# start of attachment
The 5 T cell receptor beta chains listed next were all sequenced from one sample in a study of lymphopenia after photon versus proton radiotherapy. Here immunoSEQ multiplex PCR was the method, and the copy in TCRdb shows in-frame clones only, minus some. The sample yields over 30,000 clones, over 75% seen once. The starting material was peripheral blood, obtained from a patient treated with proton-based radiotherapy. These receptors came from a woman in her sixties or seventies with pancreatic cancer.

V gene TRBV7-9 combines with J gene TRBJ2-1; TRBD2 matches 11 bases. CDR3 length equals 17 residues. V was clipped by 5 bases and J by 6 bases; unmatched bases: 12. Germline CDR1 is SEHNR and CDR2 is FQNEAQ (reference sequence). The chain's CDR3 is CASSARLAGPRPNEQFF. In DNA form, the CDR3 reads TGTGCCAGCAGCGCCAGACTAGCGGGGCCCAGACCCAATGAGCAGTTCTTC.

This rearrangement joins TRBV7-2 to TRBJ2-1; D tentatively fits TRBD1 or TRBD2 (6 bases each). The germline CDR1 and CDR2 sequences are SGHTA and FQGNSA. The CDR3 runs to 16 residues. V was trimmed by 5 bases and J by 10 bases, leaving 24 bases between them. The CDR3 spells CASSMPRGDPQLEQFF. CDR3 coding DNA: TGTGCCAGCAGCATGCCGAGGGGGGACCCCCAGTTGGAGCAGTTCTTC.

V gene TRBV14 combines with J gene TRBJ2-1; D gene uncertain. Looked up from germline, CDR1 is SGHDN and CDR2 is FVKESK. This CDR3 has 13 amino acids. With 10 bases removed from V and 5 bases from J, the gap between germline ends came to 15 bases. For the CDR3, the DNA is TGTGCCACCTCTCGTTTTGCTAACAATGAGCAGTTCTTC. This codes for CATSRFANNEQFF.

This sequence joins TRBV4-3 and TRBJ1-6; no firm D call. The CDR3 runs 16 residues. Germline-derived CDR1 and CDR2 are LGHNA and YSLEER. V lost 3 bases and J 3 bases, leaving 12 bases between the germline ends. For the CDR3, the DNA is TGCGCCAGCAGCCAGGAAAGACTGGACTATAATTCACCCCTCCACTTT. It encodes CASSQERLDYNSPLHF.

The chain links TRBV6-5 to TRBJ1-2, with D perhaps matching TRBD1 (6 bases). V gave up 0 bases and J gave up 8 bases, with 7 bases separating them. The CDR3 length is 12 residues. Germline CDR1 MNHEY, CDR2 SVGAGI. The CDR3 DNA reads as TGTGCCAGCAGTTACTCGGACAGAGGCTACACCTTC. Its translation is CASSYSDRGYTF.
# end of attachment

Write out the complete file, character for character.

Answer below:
The 5 T cell receptor beta chains listed next were all sequenced from one sample in a study of lymphopenia after photon versus proton radiotherapy. Here immunoSEQ multiplex PCR was the method, and the copy in TCRdb shows in-frame clones only, minus some. The sample yields over 30,000 clones, over 75% seen once. The starting material was peripheral blood, obtained from a patient treated with proton-based radiotherapy. These receptors came from a woman in her sixties or seventies with pancreatic cancer.

V gene TRBV7-9 combines with J gene TRBJ2-1; TRBD2 matches 11 bases. CDR3 length equals 17 residues. V was clipped by 5 bases and J by 6 bases; unmatched bases: 12. Germline CDR1 is SEHNR and CDR2 is FQNEAQ (reference sequence). The chain's CDR3 is CASSARLAGPRPNEQFF. In DNA form, the CDR3 reads TGTGCCAGCAGCGCCAGACTAGCGGGGCCCAGACCCAATGAGCAGTTCTTC.

This rearrangement joins TRBV7-2 to TRBJ2-1; D tentatively fits TRBD1 or TRBD2 (6 bases each). The germline CDR1 and CDR2 sequences are SGHTA and FQGNSA. The CDR3 runs to 16 residues. V was trimmed by 5 bases and J by 10 bases, leaving 24 bases between them. The CDR3 spells CASSMPRGDPQLEQFF. CDR3 coding DNA: TGTGCCAGCAGCATGCCGAGGGGGGACCCCCAGTTGGAGCAGTTCTTC.

V gene TRBV14 combines with J gene TRBJ2-1; D gene uncertain. Looked up from germline, CDR1 is SGHDN and CDR2 is FVKESK. This CDR3 has 13 amino acids. With 10 bases removed from V and 5 bases from J, the gap between germline ends came to 15 bases. For the CDR3, the DNA is TGTGCCACCTCTCGTTTTGCTAACAATGAGCAGTTCTTC. This codes for CATSRFANNEQFF.

This sequence joins TRBV4-3 and TRBJ1-6; no firm D call. The CDR3 runs 16 residues. Germline-derived CDR1 and CDR2 are LGHNA and YSLEER. V lost 3 bases and J 3 bases, leaving 12 bases between the germline ends. For the CDR3, the DNA is TGCGCCAGCAGCCAGGAAAGACTGGACTATAATTCACCCCTCCACTTT. It encodes CASSQERLDYNSPLHF.

The chain links TRBV6-5 to TRBJ1-2, with D perhaps matching TRBD1 (6 bases). V gave up 0 bases and J gave up 8 bases, with 7 bases separating them. The CDR3 length is 12 residues. Germline CDR1 MNHEY, CDR2 SVGAGI. The CDR3 DNA reads as TGTGCCAGCAGTTACTCGGACAGAGGCTACACCTTC. Its translation is CASSYSDRGYTF.